The class of 2021 could end up being the most disadvantaged in recent memory

20 Sep 2020, 5:00

The biggest looming crisis in education is at risk of being missed in the frenetic news cycle, writes Eleanor Harrison

From August’s algorithm crisis, to the controversy surrounding school reopenings, teachers and pupils have rarely been far from the front pages.

But despite the influx of news, there’s a chance that the biggest crisis facing young people could actually fail to hit the headlines.

Namely, that if we don’t act now the class of 2021 could end up being the most disadvantaged cohort in recent memory.

The biggest problem of all facing this year’s cohort was the government’s action taken to address August’s algorithm crisis. When ministers opted to let grades be based on teacher assessments, it was hailed by many as a solution to the problem.

But rather than solve the problem, it simply moved it back a year.

Let’s look at the picture as it stands. Year 11 and year 13 pupils are entering a crucial year in their schooling on the back foot. Research from the National Foundation for Educational Research found that students are beginning the year three months behind in academic learning due to school closures.

There is still time to prevent the tragedy of a lost generation

This problem will be even worse for young people from disadvantaged backgrounds. Research from the Sutton Trust has established that young people from poorer backgrounds are less likely to have had access to a decent workspace at home.

Meanwhile, it would be naïve to pretend that learning will not continue to be disrupted. Three-quarters of teachers fear they will not be able to teach to their usual standards during social distancing.

Even before learning was severely disrupted by the pandemic, two-thirds of pupils from disadvantaged backgrounds didn’t achieve the passes in English and maths GCSEs that previous Impetus research has highlighted as so critical.

But with the move to teacher-assessed grades, these pupils now face a double handicap. Firstly, they are set to take GCSEs and A-Levels next summer under what seems likely to be the old, much tougher grading system.

Then, when they apply for places in further and higher education, or on training schemes, they will be competing with many from last year’s cohort who will have benefited from centre-assessed grades.

Although the full picture is not yet clear, many students from the UK and overseas may also have deferred their 2020 university place or decided not to apply. They could re-enter the system in 12 months, creating additional competition.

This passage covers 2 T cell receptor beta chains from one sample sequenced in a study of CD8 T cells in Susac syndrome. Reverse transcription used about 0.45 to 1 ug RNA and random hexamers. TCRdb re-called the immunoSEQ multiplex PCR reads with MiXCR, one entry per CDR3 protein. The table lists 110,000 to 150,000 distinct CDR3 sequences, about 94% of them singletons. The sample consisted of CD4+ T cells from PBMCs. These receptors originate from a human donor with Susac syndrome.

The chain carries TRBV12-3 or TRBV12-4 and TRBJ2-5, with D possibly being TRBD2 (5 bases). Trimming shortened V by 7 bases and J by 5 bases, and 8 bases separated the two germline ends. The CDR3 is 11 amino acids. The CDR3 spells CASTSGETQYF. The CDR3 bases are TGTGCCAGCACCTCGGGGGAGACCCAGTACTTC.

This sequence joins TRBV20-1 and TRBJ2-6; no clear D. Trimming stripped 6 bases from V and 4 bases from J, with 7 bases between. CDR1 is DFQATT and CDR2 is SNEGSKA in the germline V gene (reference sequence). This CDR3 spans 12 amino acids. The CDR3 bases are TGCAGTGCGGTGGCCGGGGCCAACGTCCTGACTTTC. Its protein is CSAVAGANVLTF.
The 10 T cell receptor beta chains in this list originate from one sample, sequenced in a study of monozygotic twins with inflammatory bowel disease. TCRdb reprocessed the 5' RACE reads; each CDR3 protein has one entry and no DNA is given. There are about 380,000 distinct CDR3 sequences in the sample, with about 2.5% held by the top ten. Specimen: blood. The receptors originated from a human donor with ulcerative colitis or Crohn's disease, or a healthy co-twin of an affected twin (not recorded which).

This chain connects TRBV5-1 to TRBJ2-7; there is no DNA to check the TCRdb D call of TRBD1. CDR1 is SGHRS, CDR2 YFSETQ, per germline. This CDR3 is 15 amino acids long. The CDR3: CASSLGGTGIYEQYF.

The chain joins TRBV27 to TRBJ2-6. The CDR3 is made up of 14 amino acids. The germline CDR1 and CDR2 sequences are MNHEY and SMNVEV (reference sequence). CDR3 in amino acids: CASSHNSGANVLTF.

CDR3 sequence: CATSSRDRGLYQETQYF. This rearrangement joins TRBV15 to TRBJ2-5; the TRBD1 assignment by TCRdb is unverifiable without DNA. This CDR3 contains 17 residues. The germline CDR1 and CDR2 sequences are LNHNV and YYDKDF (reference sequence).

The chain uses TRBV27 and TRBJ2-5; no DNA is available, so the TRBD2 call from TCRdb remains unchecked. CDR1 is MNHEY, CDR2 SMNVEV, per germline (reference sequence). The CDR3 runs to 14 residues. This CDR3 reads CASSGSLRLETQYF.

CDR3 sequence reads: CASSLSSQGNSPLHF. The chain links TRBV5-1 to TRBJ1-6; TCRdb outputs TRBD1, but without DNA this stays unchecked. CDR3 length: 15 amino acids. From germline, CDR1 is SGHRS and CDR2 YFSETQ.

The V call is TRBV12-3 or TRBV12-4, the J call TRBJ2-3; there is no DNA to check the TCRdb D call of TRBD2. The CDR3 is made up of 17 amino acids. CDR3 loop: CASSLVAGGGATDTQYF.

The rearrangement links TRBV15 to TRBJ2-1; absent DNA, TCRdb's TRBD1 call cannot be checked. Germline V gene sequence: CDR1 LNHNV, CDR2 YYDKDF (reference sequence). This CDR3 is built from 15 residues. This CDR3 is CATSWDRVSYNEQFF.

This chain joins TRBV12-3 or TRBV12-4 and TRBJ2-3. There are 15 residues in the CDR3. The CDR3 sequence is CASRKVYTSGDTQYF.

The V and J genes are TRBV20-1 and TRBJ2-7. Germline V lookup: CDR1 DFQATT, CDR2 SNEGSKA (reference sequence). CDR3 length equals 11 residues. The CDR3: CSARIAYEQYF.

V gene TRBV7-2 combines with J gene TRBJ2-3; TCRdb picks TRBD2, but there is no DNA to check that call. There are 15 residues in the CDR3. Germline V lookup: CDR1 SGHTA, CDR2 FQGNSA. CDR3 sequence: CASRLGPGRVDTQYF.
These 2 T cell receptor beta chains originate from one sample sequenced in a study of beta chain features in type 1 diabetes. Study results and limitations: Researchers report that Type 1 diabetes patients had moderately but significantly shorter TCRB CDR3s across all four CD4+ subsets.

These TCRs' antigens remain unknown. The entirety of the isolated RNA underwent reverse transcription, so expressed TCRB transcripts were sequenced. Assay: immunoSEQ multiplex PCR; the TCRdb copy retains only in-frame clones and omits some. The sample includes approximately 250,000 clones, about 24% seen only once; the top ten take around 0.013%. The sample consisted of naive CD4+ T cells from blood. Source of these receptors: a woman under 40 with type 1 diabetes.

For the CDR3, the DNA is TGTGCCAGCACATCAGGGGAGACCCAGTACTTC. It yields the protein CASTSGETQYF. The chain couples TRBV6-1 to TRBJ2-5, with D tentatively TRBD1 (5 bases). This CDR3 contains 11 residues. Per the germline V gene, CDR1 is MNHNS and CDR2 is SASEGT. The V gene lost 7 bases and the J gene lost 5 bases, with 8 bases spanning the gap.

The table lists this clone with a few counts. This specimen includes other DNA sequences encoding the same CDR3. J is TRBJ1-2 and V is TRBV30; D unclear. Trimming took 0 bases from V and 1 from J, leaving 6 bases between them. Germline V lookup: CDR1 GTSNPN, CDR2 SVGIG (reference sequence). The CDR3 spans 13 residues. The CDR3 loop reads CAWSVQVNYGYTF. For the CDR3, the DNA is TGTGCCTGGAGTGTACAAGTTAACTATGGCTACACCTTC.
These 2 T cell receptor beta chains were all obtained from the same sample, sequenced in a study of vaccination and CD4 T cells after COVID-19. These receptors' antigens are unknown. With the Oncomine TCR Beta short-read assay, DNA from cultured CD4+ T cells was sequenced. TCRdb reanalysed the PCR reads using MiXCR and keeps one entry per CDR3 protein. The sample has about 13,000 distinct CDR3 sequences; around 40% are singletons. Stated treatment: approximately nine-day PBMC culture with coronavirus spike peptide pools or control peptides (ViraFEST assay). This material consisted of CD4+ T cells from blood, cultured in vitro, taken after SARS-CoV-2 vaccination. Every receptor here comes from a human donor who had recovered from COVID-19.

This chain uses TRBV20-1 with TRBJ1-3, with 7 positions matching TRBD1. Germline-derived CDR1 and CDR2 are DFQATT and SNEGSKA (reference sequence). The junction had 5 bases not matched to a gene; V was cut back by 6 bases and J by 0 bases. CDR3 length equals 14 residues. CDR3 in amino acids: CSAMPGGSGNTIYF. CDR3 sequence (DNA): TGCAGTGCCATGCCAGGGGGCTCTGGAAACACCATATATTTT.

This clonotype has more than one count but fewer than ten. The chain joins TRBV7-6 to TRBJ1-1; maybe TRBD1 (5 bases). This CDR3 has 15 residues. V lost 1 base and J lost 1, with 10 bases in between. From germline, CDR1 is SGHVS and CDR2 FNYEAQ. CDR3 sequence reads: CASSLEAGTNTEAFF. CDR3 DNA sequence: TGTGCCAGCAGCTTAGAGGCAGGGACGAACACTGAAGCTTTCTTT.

It is absolutely vital that young people from disadvantaged backgrounds are not squeezed out.

A temporary solution may be the targeted use of contextual admissions, so that talented young people from disadvantaged backgrounds get the chance to study at top-tier universities.

But this could also be the moment to consider long-term reform and finally change our university admissions process.

Young people looking to enter work or training also need to be sure that opportunities will be out there. The government’s £2 billion Kickstart scheme to help young people into work is welcome. We will be asking for a clear framework to measure its success, so that we can be sure it is working as intended or adapting where there are emerging challenges.

The looming crisis overall demands the urgent action of government, schools and charities.

These actors must work together to address disrupted learning, focusing on young people from disadvantaged backgrounds. The National Tutoring Programme will go some way to help with this, but it’s highly likely that more intervention will be required.

Government, meanwhile, must stand prepared to fund it. Schools should look to utilise the expertise of national and local charities which have experience working with schools to give young people that extra support they will need.

Every young person should be allowed to go as far as their talents will take them, irrespective of background. Covid-19, and the disruption that has come with it, is the biggest threat to that aspiration in recent memory.

But there is still time to not only prevent the tragedy of a lost generation but also build a better, brighter and fairer future for all young people.


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